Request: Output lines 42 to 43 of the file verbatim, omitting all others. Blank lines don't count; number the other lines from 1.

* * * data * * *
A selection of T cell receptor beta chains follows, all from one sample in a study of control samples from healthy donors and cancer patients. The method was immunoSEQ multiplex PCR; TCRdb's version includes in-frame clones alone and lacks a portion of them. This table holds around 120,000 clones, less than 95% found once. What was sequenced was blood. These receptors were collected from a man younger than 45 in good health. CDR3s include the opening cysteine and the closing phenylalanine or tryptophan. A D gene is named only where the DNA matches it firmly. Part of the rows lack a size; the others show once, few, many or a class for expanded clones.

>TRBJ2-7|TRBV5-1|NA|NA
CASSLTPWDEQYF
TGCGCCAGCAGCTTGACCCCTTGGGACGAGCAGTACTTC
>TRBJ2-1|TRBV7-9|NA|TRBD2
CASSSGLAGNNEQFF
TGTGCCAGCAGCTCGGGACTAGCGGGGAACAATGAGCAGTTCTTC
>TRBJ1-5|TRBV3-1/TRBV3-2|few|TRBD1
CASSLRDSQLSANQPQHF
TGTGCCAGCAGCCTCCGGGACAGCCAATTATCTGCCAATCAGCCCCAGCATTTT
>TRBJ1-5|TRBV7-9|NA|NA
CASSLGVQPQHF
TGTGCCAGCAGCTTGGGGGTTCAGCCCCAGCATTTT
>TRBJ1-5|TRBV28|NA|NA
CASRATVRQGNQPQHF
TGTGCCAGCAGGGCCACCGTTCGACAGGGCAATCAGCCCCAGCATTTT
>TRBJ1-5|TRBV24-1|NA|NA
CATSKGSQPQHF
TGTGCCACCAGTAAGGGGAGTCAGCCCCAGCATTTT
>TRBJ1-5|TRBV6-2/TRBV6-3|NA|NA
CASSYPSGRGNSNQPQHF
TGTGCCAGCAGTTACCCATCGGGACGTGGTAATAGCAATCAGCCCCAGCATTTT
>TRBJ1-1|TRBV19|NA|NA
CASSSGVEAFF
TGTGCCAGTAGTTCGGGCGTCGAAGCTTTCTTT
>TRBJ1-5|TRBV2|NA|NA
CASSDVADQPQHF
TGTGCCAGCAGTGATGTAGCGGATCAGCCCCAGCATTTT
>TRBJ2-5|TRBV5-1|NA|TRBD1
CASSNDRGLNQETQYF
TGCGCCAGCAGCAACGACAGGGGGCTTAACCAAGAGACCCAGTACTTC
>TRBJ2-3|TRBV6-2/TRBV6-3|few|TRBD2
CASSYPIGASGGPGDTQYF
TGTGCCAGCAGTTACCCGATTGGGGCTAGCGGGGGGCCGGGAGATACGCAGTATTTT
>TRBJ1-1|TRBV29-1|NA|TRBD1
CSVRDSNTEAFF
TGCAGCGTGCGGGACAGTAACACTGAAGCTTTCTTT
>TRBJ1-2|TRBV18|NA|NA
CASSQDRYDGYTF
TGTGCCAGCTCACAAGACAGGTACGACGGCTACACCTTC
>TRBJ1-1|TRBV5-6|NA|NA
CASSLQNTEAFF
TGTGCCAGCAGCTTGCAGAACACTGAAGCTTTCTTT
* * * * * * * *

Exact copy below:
CASSLQNTEAFF
TGTGCCAGCAGCTTGCAGAACACTGAAGCTTTCTTT